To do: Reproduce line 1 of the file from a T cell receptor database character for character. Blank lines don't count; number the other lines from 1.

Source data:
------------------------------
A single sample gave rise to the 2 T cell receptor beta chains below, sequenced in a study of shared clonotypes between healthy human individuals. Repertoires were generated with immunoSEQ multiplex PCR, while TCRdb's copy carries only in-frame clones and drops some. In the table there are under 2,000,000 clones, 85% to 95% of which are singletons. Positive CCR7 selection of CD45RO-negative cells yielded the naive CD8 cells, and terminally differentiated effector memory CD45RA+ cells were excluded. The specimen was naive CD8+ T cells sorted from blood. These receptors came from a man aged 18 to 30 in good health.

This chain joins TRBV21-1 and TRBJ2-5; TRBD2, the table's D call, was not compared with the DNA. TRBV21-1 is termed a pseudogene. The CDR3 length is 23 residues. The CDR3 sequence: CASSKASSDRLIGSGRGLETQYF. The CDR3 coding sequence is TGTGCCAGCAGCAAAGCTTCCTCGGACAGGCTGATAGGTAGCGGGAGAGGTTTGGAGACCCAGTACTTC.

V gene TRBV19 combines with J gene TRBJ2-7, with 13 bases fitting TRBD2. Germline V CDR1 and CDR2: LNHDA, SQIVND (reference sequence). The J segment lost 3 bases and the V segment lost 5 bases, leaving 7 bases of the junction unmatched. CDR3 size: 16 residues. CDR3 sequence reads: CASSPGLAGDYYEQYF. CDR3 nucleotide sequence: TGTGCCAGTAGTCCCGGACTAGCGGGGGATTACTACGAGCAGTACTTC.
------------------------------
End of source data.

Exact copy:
A single sample gave rise to the 2 T cell receptor beta chains below, sequenced in a study of shared clonotypes between healthy human individuals. Repertoires were generated with immunoSEQ multiplex PCR, while TCRdb's copy carries only in-frame clones and drops some. In the table there are under 2,000,000 clones, 85% to 95% of which are singletons. Positive CCR7 selection of CD45RO-negative cells yielded the naive CD8 cells, and terminally differentiated effector memory CD45RA+ cells were excluded. The specimen was naive CD8+ T cells sorted from blood. These receptors came from a man aged 18 to 30 in good health.